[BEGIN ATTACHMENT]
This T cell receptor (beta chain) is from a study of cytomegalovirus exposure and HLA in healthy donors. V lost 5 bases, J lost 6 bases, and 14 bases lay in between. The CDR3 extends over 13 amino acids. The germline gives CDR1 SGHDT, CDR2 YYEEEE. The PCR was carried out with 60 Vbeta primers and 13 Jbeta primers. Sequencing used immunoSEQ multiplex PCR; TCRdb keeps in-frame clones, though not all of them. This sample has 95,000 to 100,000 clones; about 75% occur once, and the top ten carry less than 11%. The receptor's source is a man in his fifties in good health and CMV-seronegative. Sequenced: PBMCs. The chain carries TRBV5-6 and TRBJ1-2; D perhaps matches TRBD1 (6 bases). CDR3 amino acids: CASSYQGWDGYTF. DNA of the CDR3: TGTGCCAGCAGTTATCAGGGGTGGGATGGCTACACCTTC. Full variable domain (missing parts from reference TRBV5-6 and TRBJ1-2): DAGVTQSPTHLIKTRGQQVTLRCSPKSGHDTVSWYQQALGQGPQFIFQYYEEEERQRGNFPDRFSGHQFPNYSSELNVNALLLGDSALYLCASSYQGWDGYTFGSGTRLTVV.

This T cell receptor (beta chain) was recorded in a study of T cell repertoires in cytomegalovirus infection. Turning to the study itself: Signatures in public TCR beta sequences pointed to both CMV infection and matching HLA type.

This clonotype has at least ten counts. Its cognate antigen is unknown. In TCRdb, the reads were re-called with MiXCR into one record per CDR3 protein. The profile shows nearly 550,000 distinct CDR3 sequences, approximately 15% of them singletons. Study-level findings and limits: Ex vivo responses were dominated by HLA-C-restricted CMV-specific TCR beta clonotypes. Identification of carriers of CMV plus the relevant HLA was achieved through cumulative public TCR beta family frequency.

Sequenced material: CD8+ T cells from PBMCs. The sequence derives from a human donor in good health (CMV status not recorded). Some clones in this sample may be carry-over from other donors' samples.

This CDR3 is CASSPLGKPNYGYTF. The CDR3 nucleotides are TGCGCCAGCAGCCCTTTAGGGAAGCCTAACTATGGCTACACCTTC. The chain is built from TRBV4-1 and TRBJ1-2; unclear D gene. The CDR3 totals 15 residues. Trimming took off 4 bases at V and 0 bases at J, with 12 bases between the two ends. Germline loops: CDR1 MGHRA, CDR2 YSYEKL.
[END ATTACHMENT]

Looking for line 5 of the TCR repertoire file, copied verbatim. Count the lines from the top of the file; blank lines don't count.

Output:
This CDR3 is CASSPLGKPNYGYTF. The CDR3 nucleotides are TGCGCCAGCAGCCCTTTAGGGAAGCCTAACTATGGCTACACCTTC. The chain is built from TRBV4-1 and TRBJ1-2; unclear D gene. The CDR3 totals 15 residues. Trimming took off 4 bases at V and 0 bases at J, with 12 bases between the two ends. Germline loops: CDR1 MGHRA, CDR2 YSYEKL.